A difficult aspect to how institutions have responded to last year’s Black Lives Matter protests has been widespread updating of HR practice to reflect demands from campaigners to incorporate ‘antiracism’ principles into workplace rules.
In some cases this was immediate and unthinking; in others it was more cautious. Many, however, have accepted at face value what amounts to a shopping list of propositions rooted in the ideologies of critical theory and postmodernism, without researching their validity, effectiveness, or thinking through the consequences.
Critical theory is a school of philosophy that analyses social problems through the lens of power relationships. The structure of society and our norms can be understood mainly through the interaction of the ‘in group’ and ‘out groups’, or oppressor and oppressed. Postmodernism is a scepticism of enlightenment rationality and posits that all narratives of meaning in our lives are merely constructs and devices for those with power to maintain that power.
Under both doctrines, that you may be distantly descended from someone who may have been involved in the transatlantic slave trade 200-300 years ago is seen as having relevance today. Your liberal guilt for example is merely another device for maintaining your status as the in-group.
When these ideas are applied to the workplace it invites members of the ‘in-group’, generally white people, to contemplate their guilt. It invites them to consider issues like the unequal distribution of pay or ‘microaggressions’ as rooted in dominance behaviours and as social norms that can be considered structurally racist.
Staff can be invited to listening exercises, where it is expected they will listen to other staff members’ experiences of racism, without comment or criticism. They are invited to consider their unconscious bias, ‘white privilege’, ‘white guilt’, and ‘whiteness’. In some cases, they are invited to apologise for their implicit prejudice, regardless as to any personal responsibility for malpractice or mistreatment, perceived or real.
The opening presumption to any claim of discrimination on this basis is that it must be believed, taken seriously, and addressed with positive action, rather than subject to inquiry, evidence gathering, and due process.
Suggestions that people should be treated as individuals and employment policies rooted in fair treatment are greeted with claims of structural bias, catastrophising appeals to emotion, protests, claims of being ‘tired of explaining’, and generally an attitude that if you don’t immediately agree to all demands made by campaigners, that you yourself are an explicit or implicit racist supporting a racist system. Corporate HR professionals, quite understandably have found this all rather terrifying. No one wants to be accused of racism, and they have reacted accordingly. Knees have been bent, statements of solidarity expressed, and HR codes updated.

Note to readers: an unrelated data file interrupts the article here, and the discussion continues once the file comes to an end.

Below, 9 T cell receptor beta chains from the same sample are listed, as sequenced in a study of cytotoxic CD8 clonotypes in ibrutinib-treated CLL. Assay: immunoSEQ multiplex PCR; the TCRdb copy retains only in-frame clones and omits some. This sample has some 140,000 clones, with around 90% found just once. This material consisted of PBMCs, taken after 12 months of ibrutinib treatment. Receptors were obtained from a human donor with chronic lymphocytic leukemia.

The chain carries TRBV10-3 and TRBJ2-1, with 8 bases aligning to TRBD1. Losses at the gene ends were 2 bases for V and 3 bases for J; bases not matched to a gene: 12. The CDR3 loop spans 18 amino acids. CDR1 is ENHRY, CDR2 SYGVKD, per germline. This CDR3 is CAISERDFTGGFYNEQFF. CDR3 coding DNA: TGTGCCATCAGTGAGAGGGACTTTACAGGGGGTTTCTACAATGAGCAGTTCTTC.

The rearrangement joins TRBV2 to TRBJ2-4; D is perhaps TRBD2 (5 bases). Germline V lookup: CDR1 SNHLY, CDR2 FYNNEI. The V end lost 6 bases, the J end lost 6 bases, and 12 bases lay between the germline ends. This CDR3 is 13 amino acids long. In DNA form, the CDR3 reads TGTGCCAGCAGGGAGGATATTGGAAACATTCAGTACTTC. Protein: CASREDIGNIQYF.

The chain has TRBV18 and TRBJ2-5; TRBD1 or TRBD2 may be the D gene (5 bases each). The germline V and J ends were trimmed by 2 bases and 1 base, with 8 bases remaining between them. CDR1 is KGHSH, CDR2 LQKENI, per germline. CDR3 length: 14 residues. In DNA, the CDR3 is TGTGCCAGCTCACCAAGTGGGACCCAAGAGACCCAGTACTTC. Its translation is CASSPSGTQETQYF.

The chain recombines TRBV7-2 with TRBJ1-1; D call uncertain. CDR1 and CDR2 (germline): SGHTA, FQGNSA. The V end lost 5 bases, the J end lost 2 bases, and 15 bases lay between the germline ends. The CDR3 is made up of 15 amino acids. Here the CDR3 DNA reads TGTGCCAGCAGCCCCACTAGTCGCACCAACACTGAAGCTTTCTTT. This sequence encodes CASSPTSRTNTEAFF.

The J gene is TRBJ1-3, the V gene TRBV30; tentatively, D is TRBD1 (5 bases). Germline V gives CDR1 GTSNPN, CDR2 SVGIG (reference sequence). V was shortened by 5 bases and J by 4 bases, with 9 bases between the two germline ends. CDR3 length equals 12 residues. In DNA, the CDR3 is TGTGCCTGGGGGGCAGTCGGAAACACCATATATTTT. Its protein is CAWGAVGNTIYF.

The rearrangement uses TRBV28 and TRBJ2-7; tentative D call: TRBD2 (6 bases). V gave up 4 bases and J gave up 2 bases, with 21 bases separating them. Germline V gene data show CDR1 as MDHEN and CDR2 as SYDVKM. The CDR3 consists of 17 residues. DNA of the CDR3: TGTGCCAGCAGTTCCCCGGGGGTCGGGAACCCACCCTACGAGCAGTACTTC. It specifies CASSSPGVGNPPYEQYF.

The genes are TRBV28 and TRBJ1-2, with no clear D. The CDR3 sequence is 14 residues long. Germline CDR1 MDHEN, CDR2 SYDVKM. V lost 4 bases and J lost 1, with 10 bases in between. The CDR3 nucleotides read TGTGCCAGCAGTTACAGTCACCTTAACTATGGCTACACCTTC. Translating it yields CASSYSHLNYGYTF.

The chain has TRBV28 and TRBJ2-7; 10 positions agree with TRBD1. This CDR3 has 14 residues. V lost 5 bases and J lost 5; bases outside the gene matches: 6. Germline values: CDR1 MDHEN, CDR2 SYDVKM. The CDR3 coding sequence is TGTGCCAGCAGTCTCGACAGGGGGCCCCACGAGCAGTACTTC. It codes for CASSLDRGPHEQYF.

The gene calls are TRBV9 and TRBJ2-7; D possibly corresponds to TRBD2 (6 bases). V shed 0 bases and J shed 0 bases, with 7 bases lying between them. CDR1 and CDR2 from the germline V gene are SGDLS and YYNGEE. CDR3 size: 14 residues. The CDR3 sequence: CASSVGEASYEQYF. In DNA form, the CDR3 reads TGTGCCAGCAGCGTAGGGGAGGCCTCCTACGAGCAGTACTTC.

This is unwise. The central problem with ‘Antiracism’ is that it become the thing it claims to be seeking to address. ‘Antiracism’ is racist. By treating people as members of hierarchies of privilege based on their identity traits it denies them autonomy and dignity as individuals. By according equal status to claims of offence with provable acts of serious harm they are denying proportionality. By demanding action without challenge or due process they are denying equity between accuser and accused. When they attack positive liberal concepts of inclusion, for example encouraging colour-blindness, they are demanding we ‘see race’ not people. By dividing listening exercises or staff groups along racial lines, they are encouraging a form of segregation. By demanding corrective pay awards on racial grounds rather than merit, they are denying fair treatment. By bandying about terms like white privilege, they are engaging in prejudicial racial profiling.
These are all bad takes, and when applied to a workplace encourage polarisation. Just as Leave voters did not react kindly to patronising Remainers using terms like ‘little Englander’, white workers do not react kindly to being falsely accused of being racist by an actual racist attaching that charge to them on the basis that they are white. This in turn breeds an eye-rolling defensiveness against actually listening to genuine problems lest the reaction to anything other than uncritical agreement are further false allegations. ‘Antiracism’ in HR encourages racism and lessens the likelihood of it being dealt with fairly.
So what to do? It remains the case that allegations of discrimination should be taken seriously by employers, investigated and resolved, with fair treatment to both accuser and accused. It remains the case that bad practice and policy should be challenged and changed. In the case of antiracism campaigns however these are creating new problems not solutions.
At the Institute of Economic Affairs we have then created a very short and simple clarification to our Dignity at Work policy that makes it clear how we will deal with claims of racism on this basis, in line with current employment law:
“The company does not support critical theory or postmodernism as applied to claims of discrimination on the presumption of implicit or unconscious bias in individuals or groups. We regard it as a form of discrimination to presume someone holds particular views, without evidence that they do, based purely on identity traits.”
We have not yet had to use it. It seems almost bizarre this needs to be stated, but the uncritical acceptance of the opposite view in rather too many other places suggests that it does. We very much hope this short corrective is helpful to other workplaces seeking to address genuine issues of racism, diversity and inclusion, without acceding to what amounts to a racist campaign for workplace strife rooted in a grievance culture.